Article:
A study conducted by the Yale School of Medicine in 2013 found that nearly 40 percent of women seek information about reproductive health from smartphone apps or medical websites. Now, Nicole Gusman SPH ’18 and collaborator Robby Cowell have created Easy EC, a free and confidential online tool to help more young people access emergency contraception.
“I saw a problem of young people struggling to access emergency contraception within the 72-hour window [after unprotected sex],” Gusman said. “Easy EC is going to be a solution to that problem; it self updates and people can access it wherever they need, and it’s confidential.”
Gusman previously worked as an adolescent health educator at a nonprofit in California, where she realized that girls were having trouble obtaining emergency contraception within the 72-hour time frame.
“Access [to contraception] is generally one of the bigger problems,” said Jessica Newman GRD ’17, an anthropology lecturer. To counteract this problem, Gusman said she created a paper flowchart for schools and juvenile halls “so people could figure out on their own what would be the best place to go for them.” Gusman soon realized, however, that an online version would allow for better dissemination of and access to this crucial information.
The online tool — which is set to launch either next month or in the spring as both an app and a website — will help young women navigate barriers to reproductive health care, including location, timing, cost, coverage and local laws and regulations, that often restrict their access to emergency contraception. Users will plug in information like gender, age and location and then be directed to the nearest provider or clinic.
Gusman hopes the two different versions of the tool will allow for a wider community of people to use it and learn about reproductive health. She said she anticipates that the web version will be used primarily by “people who are in crisis,” while the app version will help social workers and teachers work with students.
The production of the app comes in an era in which people spend increasing amounts of time on their smartphones. In January, Pew Research Center found that more than 92 percent of American adults younger than 29 own a smartphone. Newman spoke to the potency of such apps, saying of Easy EC, “It’s definitely filling a need; in particular for people who live increasingly on their phones, having it available in an app is really useful.”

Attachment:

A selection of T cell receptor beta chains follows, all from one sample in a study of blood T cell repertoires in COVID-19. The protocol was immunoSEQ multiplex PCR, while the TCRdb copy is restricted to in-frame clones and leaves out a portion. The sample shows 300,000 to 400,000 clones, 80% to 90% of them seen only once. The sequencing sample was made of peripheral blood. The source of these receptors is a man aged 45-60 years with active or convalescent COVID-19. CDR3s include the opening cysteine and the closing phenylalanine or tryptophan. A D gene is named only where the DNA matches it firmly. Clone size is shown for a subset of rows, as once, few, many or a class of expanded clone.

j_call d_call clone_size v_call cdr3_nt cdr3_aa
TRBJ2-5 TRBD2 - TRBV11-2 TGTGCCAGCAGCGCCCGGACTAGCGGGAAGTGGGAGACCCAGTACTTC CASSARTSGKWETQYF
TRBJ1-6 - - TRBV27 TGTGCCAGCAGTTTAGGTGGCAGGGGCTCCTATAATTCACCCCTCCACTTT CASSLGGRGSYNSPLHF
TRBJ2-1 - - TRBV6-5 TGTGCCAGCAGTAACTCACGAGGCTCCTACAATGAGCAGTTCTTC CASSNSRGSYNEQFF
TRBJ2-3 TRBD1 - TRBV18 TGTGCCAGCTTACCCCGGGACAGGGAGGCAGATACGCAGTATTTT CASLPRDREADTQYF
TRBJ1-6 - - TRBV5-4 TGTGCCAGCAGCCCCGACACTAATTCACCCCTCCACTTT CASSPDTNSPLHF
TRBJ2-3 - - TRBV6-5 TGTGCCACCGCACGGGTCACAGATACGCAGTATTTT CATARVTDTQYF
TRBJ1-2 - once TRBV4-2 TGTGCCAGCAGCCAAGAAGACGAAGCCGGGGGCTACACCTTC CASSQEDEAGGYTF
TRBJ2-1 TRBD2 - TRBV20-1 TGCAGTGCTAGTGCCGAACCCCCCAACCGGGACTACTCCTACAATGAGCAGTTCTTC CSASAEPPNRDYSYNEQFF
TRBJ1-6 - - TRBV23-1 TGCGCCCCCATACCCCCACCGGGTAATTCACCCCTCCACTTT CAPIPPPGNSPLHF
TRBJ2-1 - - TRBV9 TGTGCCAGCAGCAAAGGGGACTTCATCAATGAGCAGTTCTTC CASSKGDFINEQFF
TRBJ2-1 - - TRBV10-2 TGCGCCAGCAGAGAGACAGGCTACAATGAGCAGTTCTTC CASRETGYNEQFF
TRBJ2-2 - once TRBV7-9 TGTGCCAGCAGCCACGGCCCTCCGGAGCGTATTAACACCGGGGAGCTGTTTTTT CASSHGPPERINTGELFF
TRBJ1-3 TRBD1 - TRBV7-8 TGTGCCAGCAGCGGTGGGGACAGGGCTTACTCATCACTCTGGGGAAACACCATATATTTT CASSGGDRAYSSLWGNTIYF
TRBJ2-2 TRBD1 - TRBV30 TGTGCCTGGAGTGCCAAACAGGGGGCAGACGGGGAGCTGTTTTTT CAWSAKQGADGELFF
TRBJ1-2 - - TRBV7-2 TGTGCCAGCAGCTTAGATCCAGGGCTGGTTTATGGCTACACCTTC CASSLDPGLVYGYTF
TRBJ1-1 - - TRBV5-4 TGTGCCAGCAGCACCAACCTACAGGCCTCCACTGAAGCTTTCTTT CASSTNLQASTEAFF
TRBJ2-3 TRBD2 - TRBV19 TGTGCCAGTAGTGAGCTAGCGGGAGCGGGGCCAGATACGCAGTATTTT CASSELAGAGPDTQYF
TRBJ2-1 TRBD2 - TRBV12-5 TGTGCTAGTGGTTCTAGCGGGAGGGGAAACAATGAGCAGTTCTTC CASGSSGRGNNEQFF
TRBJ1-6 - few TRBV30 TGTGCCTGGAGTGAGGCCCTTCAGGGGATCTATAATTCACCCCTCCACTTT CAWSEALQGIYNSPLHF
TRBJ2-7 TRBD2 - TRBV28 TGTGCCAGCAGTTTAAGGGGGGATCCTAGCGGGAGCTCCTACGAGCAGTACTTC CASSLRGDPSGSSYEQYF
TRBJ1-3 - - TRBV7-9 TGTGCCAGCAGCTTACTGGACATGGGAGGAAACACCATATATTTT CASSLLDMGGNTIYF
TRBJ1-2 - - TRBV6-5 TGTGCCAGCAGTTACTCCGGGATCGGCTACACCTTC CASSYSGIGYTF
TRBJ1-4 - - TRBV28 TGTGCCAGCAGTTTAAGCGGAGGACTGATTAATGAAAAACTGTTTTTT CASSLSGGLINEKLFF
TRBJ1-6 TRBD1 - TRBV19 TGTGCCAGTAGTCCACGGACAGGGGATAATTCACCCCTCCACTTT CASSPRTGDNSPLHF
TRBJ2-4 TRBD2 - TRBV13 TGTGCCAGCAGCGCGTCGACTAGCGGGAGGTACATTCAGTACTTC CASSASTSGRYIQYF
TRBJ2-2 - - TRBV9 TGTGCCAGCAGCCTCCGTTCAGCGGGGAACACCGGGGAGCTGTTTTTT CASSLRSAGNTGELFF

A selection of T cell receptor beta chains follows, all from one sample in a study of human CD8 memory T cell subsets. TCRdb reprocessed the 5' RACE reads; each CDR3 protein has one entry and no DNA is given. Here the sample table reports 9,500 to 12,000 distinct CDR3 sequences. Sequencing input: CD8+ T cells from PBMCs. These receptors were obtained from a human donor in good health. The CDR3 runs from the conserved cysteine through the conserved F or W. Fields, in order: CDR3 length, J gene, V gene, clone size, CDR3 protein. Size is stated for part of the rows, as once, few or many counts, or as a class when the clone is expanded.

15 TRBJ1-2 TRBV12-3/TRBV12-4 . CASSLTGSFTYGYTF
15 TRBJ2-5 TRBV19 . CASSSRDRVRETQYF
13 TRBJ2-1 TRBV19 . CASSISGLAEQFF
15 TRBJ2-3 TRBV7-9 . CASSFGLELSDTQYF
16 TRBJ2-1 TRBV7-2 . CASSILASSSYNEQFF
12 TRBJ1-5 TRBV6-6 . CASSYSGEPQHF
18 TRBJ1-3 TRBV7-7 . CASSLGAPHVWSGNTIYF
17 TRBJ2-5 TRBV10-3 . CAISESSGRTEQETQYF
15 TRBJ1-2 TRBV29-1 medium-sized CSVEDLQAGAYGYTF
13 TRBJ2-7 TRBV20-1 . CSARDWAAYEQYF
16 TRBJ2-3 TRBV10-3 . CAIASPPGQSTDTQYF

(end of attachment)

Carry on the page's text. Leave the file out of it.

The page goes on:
For the moment, Easy EC is being tested in a pilot community in the California county where Gusman used to work. Through the program evaluation and focus groups, Gusman hopes to learn how effective Easy EC is and how often people who used the tool were able to reach a provider of emergency contraception.
In the future, Gusman hopes to expand the app to places in the greater United States, where it is difficult to find information about emergency contraception.
“There’s a stigma around everything to do with reproductive health care,” said Gina Novick, associate professor of nursing and midwifery at the Yale School of Nursing. “[So] anything that decreases the challenges that people face in accessing reproductive health care seems like a great idea.”
Easy EC has already received numerous awards, including the 2017 InnovateHealth Seed Stage Grant. Gusman said the app has gained such momentum in part because of the interest in technologies that combat social issues.
“People are excited about the power of technology and how we can use it address tough social issues that have been with us for a while,” Gusman said.
In fact, History of Medicine lecturer Ziv Eisenberg GRD ’13 noted that the app is not dissimilar to previous innovations in reproductive health. Before the late 20th century, when abortion and contraceptives were illegal in the United States, Eisenberg noted that women created their own networks to access these needs.
“The history of reproduction is filled with stories of technological innovation and entrepreneurship,” Eisenberg said.
Chloé Glass | email@example.com